People seem to have a lot of concerns about personalized learning, and not enough opportunities to voice them. I say that because, every time I think we’ve exhausted this thread, someone else chimes in with something new. Today, I share a note from Steve Peha on the value of recognizing the limits of technology and digital curriculum mapping. Steve founded Teaching That Makes Sense, a consulting firm that specializes in literacy and technology; is author of Be a Better Writer; and has written about ed tech in places like the Washington Post and Psychology Today. Here’s what he had to say:
You recently wrote, “Every time I run one of these notes on personalized learning, I figure that we’re done.” While you may never be done, I think the notes have sparked an important conversation.
I was struck by the insight from Amplify CEO Larry Berger regarding the “engineering” model of personalized learning: “I spent a decade believing in this model—the map, the measure, and the library, all powered by big data algorithms. Here’s the problem: The map doesn’t exist, the measurement is impossible, and we have, collectively, built only 5% of the library.”
Larry’s right, the map doesn’t exist. Why? Because digital representations of curriculum paths and skill mappings within traditional school subjects can’t account for the varied ways kids learn.
Take reading, for example. Many K-2 readers just get by with decoding. En route to 3rd grade, where fluent chapter-book reading is expected, they stumble. They’re not stumbling on fluent chapter-book reading per se; they’re stumbling on an idiosyncratic mix of minimally learned precursor skills. Sometimes, middle schoolers suddenly, it seems, can’t read. But what they actually can’t do is handle the amount and type of reading required—something a digital curriculum map can’t easily account for.
Kids get stuck often. Not because they’re in the wrong place on a map, but because the map has no place for them to be. We’ve become so focused on adaptive curriculum delivery that we’ve paid little attention to the curriculum kids need and how they learn it.
After decades of magical thinking, technology’s promise in education remains dramatically unfulfilled. This calls for a dramatic shift in our thinking from what we want technology to do to what it actually does.
Of course, technology does many things. But four functions matter most:
1. Enabling us to do things we can’t
2. Automating things that would otherwise require attention
3. Accelerating getting things done
4. Amplifying impact
Whether we’re talking about washing machines, weed whackers, or word processors, all we can expect from technology is the opportunity to leverage these four functions. The same is true with personalized learning. The question isn’t, “How can a system teach kids to read?” It’s, “What can a system enable, automate, accelerate, and amplify that helps kids learn to read?”
This is where technology is limited in its ability to personalize learning. Students often grasp the most challenging things in “Aha!” moments not easily connected to mastery of prior material because they often occur after extended periods of failure. “Aha!” moments can’t easily be enabled, automated, accelerated, or amplified by technology.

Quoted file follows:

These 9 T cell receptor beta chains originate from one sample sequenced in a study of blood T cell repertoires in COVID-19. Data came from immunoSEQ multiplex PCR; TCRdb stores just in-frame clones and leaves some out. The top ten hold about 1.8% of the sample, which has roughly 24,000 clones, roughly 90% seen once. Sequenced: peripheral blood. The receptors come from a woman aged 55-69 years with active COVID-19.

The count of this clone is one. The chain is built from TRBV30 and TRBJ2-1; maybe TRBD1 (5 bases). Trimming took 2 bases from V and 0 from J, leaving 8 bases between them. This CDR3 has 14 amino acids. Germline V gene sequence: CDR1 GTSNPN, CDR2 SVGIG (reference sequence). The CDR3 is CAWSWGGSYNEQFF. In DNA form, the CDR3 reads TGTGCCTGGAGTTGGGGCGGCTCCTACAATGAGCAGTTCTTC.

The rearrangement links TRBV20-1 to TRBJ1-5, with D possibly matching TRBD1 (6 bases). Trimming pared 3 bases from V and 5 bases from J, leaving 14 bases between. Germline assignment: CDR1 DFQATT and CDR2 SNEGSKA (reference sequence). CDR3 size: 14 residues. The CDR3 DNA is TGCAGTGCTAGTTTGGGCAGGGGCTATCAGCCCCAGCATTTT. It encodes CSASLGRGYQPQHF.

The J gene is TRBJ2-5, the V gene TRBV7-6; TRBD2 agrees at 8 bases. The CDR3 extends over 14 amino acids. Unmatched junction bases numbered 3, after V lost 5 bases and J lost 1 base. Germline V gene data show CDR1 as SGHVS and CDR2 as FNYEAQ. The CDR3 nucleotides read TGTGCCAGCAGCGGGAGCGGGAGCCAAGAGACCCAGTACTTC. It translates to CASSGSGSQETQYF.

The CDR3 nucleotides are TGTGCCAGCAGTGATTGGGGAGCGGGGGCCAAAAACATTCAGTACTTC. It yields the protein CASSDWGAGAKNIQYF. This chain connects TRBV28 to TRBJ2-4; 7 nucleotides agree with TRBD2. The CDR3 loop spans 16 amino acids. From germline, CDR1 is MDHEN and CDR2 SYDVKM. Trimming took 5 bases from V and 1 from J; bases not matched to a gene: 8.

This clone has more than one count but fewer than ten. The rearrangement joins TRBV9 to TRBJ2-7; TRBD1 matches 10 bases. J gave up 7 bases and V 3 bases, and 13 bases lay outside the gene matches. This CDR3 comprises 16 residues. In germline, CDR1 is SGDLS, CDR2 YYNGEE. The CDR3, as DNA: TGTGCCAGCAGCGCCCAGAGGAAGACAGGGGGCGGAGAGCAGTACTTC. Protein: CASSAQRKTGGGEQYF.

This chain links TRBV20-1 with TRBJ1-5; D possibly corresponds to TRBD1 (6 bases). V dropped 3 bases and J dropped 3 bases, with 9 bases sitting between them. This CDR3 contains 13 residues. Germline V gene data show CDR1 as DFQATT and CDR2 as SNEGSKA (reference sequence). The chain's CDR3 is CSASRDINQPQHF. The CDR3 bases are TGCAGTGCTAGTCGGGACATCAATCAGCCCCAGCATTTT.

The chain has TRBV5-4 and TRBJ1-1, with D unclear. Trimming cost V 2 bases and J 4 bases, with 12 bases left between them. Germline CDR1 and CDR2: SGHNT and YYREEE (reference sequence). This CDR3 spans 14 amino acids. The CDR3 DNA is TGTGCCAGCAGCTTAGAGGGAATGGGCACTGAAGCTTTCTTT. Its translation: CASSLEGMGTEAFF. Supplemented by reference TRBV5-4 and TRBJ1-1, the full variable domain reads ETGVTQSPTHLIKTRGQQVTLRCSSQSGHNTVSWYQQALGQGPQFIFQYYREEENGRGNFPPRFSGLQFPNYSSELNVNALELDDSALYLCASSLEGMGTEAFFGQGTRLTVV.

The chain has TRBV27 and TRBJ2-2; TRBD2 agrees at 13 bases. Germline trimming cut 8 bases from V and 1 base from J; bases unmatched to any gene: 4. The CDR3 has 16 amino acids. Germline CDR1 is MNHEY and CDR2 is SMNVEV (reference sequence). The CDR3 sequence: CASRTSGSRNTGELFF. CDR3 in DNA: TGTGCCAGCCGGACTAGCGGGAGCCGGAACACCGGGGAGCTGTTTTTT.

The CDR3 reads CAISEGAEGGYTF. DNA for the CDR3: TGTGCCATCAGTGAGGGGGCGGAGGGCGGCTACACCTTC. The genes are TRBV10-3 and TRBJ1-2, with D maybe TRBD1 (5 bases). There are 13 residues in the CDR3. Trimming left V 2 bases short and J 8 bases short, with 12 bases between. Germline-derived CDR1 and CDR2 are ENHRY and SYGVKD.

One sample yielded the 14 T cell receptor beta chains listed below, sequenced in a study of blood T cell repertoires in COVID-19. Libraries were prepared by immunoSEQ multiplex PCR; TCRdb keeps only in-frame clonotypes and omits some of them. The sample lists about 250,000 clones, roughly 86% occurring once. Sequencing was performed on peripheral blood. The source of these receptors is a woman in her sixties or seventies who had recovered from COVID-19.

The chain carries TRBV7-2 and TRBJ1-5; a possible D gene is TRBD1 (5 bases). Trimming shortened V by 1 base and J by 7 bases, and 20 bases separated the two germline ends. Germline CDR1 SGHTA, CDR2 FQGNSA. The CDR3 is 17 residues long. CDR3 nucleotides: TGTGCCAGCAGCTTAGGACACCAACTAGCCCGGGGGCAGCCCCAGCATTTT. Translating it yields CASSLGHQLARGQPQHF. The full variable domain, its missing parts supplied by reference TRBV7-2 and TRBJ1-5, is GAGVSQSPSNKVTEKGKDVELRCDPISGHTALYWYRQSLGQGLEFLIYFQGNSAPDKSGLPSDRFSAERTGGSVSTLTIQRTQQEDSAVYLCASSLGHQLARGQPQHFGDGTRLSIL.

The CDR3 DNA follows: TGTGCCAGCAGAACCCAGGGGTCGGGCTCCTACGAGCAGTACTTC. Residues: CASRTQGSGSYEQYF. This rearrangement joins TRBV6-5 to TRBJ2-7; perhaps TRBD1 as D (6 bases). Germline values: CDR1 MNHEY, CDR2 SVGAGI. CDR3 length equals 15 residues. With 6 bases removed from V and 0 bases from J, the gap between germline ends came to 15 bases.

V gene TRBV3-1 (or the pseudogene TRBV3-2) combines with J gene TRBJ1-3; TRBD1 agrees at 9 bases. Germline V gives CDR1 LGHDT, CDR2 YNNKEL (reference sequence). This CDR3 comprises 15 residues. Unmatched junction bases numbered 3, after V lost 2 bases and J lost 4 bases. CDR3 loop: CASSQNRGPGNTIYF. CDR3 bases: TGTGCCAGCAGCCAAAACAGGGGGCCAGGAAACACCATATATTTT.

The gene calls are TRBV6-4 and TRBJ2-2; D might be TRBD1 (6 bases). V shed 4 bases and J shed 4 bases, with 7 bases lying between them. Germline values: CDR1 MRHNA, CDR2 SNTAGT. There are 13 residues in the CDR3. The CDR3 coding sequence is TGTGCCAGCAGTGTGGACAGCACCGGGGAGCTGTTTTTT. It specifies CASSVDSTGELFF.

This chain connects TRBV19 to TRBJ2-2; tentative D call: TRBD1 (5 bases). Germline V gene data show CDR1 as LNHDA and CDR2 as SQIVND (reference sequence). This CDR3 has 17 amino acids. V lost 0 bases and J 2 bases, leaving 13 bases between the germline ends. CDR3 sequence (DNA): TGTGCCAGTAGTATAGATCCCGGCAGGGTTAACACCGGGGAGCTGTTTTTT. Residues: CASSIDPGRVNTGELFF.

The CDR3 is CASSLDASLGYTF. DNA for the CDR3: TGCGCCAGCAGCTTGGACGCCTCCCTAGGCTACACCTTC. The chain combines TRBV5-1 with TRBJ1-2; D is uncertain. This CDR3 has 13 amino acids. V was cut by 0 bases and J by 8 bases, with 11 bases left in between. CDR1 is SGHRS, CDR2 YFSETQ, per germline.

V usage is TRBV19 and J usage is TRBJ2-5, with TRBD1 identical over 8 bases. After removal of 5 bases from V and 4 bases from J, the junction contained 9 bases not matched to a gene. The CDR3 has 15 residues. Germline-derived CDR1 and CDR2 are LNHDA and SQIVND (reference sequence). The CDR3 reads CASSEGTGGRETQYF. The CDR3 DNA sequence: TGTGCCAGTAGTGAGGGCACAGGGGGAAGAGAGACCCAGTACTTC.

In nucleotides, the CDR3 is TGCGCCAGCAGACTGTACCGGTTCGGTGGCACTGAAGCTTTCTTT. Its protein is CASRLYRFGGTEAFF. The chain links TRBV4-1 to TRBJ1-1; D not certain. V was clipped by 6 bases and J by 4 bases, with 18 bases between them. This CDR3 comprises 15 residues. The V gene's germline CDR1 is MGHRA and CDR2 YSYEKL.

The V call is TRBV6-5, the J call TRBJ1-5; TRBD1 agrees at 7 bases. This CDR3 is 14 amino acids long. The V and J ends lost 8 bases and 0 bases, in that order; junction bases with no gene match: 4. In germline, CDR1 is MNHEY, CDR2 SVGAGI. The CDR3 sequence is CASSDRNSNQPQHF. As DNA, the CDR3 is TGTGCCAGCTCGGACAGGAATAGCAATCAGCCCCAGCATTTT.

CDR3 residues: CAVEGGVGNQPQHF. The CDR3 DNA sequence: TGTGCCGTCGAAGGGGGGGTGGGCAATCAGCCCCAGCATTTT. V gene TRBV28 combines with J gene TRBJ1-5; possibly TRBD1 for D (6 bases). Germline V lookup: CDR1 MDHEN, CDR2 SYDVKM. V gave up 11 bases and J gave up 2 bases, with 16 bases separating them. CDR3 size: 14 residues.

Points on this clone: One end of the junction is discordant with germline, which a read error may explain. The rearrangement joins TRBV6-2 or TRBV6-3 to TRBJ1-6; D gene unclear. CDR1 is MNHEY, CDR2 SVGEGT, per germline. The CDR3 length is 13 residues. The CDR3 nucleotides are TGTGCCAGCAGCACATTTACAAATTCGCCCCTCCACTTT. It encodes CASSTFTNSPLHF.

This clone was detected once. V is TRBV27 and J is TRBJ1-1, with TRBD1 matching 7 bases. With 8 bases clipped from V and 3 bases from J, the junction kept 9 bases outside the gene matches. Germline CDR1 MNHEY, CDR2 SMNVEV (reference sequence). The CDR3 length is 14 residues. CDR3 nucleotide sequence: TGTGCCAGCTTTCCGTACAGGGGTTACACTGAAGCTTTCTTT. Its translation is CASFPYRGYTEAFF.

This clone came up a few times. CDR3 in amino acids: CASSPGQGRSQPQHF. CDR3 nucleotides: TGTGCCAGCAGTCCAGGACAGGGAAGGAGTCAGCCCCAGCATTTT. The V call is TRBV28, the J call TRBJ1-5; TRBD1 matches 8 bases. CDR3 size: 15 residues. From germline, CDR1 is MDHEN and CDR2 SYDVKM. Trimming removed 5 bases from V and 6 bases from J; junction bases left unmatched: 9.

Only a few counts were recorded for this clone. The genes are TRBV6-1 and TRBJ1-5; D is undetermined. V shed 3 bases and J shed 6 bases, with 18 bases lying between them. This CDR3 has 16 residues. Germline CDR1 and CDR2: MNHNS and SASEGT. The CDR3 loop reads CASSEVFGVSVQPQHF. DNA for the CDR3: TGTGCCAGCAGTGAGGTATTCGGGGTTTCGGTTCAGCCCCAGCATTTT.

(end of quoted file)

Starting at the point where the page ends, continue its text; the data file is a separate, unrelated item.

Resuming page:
Recall our struggling readers. Phrasing is one technique that helps kids make great progress. However, even though our language uses phrase-structure grammar, we don’t teach phrasing explicitly. This compromises expression, the most reliable indicator of during-reading comprehension—the point at which instruction is most valuable.
Technology isn’t good at detecting phrasing issues or helping kids master this skill across texts. Yet teaching phrasing is almost the simplest thing a human being can do. But it can’t be mapped because it’s needed all the time to different degrees that correspond to text type and text level, so it’s never explicitly taught in automated systems. I’ve heard from many kids learning to read that, when they learn to phrase, a kind of switch flips for them. This is one of those “Aha!” moments that all kids—especially young readers—benefit from.
But making sure kids phrase effectively involves more than digitizing curriculum we think they need, developing activities we think they might learn from, and constructing maps we think represent learning progressions.
We put a lot of thinking into personalized learning, but we don’t bring to it a correct understanding of what technology does and doesn’t do relative to what kids need to learn and how they learn best.
This means focusing technology on aspects of the teaching-learning process that are easily enabled, automated, accelerated, and amplified. It also means we need to stop over-selling personalized learning. Well-trained, well-resourced, and well-paid human beings do a pretty good job of facilitating both personalization and learning. Politically, we’ve abandoned the idea of training, rewarding, and resourcing teachers effectively, but that doesn’t mean it isn’t the right thing to do.
Solving the riddle of personalized learning therefore requires a thorough rethinking of technology-assisted education. But a thorough rethinking is what we must undertake, if for no reason other than that it might spare you, Rick, from having to write more of these notes on personalized learning.
It’s funny. A few years ago, Bror Saxberg and I touched on some of the same points that Steve makes here in our book Breakthrough Leadership in the Digital Age. But we mostly focused on the flip-side of the issue—on how to leverage the things that technology does well. Here, of course, Steve usefully reminds us of the places where technology comes up short. Going forward, we’ll be well-served if we’re able to keep both of these mind.
— Frederick Hess
Frederick Hess is director of education policy studies at AEI and an executive editor at Education Next.
This post originally appeared on Rick Hess Straight Up.